A Brief Background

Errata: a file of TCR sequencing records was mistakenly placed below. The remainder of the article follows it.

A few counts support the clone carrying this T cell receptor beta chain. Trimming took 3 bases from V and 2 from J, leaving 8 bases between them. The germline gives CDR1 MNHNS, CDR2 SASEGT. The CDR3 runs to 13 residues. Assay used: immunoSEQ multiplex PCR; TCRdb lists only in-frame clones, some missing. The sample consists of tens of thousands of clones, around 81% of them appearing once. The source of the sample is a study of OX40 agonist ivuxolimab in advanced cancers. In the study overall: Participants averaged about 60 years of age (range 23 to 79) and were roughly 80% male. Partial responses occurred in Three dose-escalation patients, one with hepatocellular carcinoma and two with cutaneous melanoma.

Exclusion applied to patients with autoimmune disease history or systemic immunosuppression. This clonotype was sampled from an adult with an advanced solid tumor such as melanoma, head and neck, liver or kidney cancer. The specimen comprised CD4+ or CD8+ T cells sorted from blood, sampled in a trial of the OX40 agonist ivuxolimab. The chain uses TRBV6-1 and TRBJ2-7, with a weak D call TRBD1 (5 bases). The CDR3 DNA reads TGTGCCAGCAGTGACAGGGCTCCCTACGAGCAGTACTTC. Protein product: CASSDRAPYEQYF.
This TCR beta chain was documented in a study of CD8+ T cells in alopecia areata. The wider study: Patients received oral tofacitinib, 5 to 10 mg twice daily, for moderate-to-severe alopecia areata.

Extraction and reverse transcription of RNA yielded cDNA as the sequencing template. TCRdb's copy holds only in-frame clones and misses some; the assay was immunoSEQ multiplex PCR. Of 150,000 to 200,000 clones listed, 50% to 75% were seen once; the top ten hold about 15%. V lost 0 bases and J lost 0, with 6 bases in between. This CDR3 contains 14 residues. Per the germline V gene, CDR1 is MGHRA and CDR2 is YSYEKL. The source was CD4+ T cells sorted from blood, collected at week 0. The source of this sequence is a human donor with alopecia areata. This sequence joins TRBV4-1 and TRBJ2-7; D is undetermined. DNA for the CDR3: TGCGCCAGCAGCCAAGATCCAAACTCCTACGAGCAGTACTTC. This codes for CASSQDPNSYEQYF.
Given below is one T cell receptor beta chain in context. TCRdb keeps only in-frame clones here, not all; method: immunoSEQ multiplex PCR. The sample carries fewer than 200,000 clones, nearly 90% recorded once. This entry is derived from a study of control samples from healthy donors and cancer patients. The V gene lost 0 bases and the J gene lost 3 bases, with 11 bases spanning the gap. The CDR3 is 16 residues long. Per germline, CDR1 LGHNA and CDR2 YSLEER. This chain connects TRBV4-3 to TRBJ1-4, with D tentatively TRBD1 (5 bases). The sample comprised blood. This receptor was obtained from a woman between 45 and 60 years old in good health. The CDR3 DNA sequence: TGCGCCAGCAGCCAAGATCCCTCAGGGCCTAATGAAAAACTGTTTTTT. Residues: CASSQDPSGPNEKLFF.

It would seem that it should be a comparatively easy task to sum up briefly the basic facts of the Whitechapel murders of 1888. But this is decidedly not the case. The events of that autumn 120 years ago have been so overlaid with theorising, speculation and alleged conspiracies and cover ups that it is daunting for the newcomer to the case to know where to start. If one takes a dispassionate look at those events and what has been written about them, it becomes apparent that the known and verifiable facts concerning these murders are remarkably thin on the ground, while the theories and speculative solutions to the "mystery" would sink a battleship under their accumulated weight. And this flow of works on the subject of the Whitechapel murders shows no signs of abating - indeed, the present work is, by definition, adding to it! Why this particular case should have such an enduring appeal (if such a word can be used in discussing a series of appalling murders) is a complex question in its own right but one that cannot be answered here.